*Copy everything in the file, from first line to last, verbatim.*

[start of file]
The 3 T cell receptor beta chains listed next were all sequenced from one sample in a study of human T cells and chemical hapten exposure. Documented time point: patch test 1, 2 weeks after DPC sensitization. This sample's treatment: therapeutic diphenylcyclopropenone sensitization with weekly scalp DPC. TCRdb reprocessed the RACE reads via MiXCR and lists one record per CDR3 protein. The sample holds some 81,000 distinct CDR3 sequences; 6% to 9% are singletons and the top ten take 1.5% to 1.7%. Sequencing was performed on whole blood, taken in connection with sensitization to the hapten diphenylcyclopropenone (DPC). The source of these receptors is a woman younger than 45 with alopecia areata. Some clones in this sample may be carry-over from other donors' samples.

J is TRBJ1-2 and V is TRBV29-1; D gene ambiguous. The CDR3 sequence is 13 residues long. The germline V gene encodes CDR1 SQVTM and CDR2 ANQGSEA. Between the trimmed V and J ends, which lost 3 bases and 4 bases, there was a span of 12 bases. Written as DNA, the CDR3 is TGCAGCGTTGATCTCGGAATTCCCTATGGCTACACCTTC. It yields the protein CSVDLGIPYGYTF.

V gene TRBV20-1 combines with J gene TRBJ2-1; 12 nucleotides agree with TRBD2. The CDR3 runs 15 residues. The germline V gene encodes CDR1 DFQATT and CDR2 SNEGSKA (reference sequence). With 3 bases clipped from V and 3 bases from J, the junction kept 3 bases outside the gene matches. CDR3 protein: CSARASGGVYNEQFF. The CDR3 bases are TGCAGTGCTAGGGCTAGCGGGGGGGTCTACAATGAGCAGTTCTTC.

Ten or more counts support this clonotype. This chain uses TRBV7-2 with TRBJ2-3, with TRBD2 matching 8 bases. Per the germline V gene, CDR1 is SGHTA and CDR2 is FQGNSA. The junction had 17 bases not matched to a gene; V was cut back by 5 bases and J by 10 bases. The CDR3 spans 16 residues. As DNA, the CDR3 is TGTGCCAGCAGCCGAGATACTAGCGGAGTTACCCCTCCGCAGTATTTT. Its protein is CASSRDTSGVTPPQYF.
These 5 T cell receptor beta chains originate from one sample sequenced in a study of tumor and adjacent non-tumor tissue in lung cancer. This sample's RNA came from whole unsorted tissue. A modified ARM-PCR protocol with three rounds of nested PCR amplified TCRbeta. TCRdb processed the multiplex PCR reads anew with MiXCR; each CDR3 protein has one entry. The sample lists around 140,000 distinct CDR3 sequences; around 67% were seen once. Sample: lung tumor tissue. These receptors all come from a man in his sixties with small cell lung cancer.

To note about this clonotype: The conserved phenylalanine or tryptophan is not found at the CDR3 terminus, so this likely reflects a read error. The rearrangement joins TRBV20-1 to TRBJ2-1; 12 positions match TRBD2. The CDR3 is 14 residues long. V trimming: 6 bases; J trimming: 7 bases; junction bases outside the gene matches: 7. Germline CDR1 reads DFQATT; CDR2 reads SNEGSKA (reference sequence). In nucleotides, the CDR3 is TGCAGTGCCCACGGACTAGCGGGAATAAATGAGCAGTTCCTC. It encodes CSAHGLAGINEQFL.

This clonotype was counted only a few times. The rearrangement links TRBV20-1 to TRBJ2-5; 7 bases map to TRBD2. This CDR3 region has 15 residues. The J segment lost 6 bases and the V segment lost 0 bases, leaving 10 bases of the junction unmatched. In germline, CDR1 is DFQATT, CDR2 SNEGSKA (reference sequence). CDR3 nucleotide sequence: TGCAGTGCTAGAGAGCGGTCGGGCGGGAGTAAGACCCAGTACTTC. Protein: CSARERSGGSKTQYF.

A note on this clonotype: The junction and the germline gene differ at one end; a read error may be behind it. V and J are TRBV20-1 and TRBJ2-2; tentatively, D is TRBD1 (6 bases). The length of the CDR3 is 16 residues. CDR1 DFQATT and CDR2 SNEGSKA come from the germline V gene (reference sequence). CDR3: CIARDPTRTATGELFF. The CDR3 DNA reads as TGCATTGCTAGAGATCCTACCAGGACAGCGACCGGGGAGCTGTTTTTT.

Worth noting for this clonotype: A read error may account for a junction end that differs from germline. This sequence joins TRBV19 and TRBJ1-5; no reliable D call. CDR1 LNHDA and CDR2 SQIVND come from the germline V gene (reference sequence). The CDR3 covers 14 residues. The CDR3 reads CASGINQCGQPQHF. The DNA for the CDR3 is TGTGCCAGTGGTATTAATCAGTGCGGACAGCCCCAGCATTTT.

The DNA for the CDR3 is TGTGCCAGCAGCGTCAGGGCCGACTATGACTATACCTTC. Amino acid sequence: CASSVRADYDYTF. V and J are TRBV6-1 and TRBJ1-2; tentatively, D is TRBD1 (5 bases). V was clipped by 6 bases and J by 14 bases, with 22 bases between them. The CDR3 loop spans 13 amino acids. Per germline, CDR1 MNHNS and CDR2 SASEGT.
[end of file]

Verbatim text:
The 3 T cell receptor beta chains listed next were all sequenced from one sample in a study of human T cells and chemical hapten exposure. Documented time point: patch test 1, 2 weeks after DPC sensitization. This sample's treatment: therapeutic diphenylcyclopropenone sensitization with weekly scalp DPC. TCRdb reprocessed the RACE reads via MiXCR and lists one record per CDR3 protein. The sample holds some 81,000 distinct CDR3 sequences; 6% to 9% are singletons and the top ten take 1.5% to 1.7%. Sequencing was performed on whole blood, taken in connection with sensitization to the hapten diphenylcyclopropenone (DPC). The source of these receptors is a woman younger than 45 with alopecia areata. Some clones in this sample may be carry-over from other donors' samples.

J is TRBJ1-2 and V is TRBV29-1; D gene ambiguous. The CDR3 sequence is 13 residues long. The germline V gene encodes CDR1 SQVTM and CDR2 ANQGSEA. Between the trimmed V and J ends, which lost 3 bases and 4 bases, there was a span of 12 bases. Written as DNA, the CDR3 is TGCAGCGTTGATCTCGGAATTCCCTATGGCTACACCTTC. It yields the protein CSVDLGIPYGYTF.

V gene TRBV20-1 combines with J gene TRBJ2-1; 12 nucleotides agree with TRBD2. The CDR3 runs 15 residues. The germline V gene encodes CDR1 DFQATT and CDR2 SNEGSKA (reference sequence). With 3 bases clipped from V and 3 bases from J, the junction kept 3 bases outside the gene matches. CDR3 protein: CSARASGGVYNEQFF. The CDR3 bases are TGCAGTGCTAGGGCTAGCGGGGGGGTCTACAATGAGCAGTTCTTC.

Ten or more counts support this clonotype. This chain uses TRBV7-2 with TRBJ2-3, with TRBD2 matching 8 bases. Per the germline V gene, CDR1 is SGHTA and CDR2 is FQGNSA. The junction had 17 bases not matched to a gene; V was cut back by 5 bases and J by 10 bases. The CDR3 spans 16 residues. As DNA, the CDR3 is TGTGCCAGCAGCCGAGATACTAGCGGAGTTACCCCTCCGCAGTATTTT. Its protein is CASSRDTSGVTPPQYF.
These 5 T cell receptor beta chains originate from one sample sequenced in a study of tumor and adjacent non-tumor tissue in lung cancer. This sample's RNA came from whole unsorted tissue. A modified ARM-PCR protocol with three rounds of nested PCR amplified TCRbeta. TCRdb processed the multiplex PCR reads anew with MiXCR; each CDR3 protein has one entry. The sample lists around 140,000 distinct CDR3 sequences; around 67% were seen once. Sample: lung tumor tissue. These receptors all come from a man in his sixties with small cell lung cancer.

To note about this clonotype: The conserved phenylalanine or tryptophan is not found at the CDR3 terminus, so this likely reflects a read error. The rearrangement joins TRBV20-1 to TRBJ2-1; 12 positions match TRBD2. The CDR3 is 14 residues long. V trimming: 6 bases; J trimming: 7 bases; junction bases outside the gene matches: 7. Germline CDR1 reads DFQATT; CDR2 reads SNEGSKA (reference sequence). In nucleotides, the CDR3 is TGCAGTGCCCACGGACTAGCGGGAATAAATGAGCAGTTCCTC. It encodes CSAHGLAGINEQFL.

This clonotype was counted only a few times. The rearrangement links TRBV20-1 to TRBJ2-5; 7 bases map to TRBD2. This CDR3 region has 15 residues. The J segment lost 6 bases and the V segment lost 0 bases, leaving 10 bases of the junction unmatched. In germline, CDR1 is DFQATT, CDR2 SNEGSKA (reference sequence). CDR3 nucleotide sequence: TGCAGTGCTAGAGAGCGGTCGGGCGGGAGTAAGACCCAGTACTTC. Protein: CSARERSGGSKTQYF.

A note on this clonotype: The junction and the germline gene differ at one end; a read error may be behind it. V and J are TRBV20-1 and TRBJ2-2; tentatively, D is TRBD1 (6 bases). The length of the CDR3 is 16 residues. CDR1 DFQATT and CDR2 SNEGSKA come from the germline V gene (reference sequence). CDR3: CIARDPTRTATGELFF. The CDR3 DNA reads as TGCATTGCTAGAGATCCTACCAGGACAGCGACCGGGGAGCTGTTTTTT.

Worth noting for this clonotype: A read error may account for a junction end that differs from germline. This sequence joins TRBV19 and TRBJ1-5; no reliable D call. CDR1 LNHDA and CDR2 SQIVND come from the germline V gene (reference sequence). The CDR3 covers 14 residues. The CDR3 reads CASGINQCGQPQHF. The DNA for the CDR3 is TGTGCCAGTGGTATTAATCAGTGCGGACAGCCCCAGCATTTT.

The DNA for the CDR3 is TGTGCCAGCAGCGTCAGGGCCGACTATGACTATACCTTC. Amino acid sequence: CASSVRADYDYTF. V and J are TRBV6-1 and TRBJ1-2; tentatively, D is TRBD1 (5 bases). V was clipped by 6 bases and J by 14 bases, with 22 bases between them. The CDR3 loop spans 13 amino acids. Per germline, CDR1 MNHNS and CDR2 SASEGT.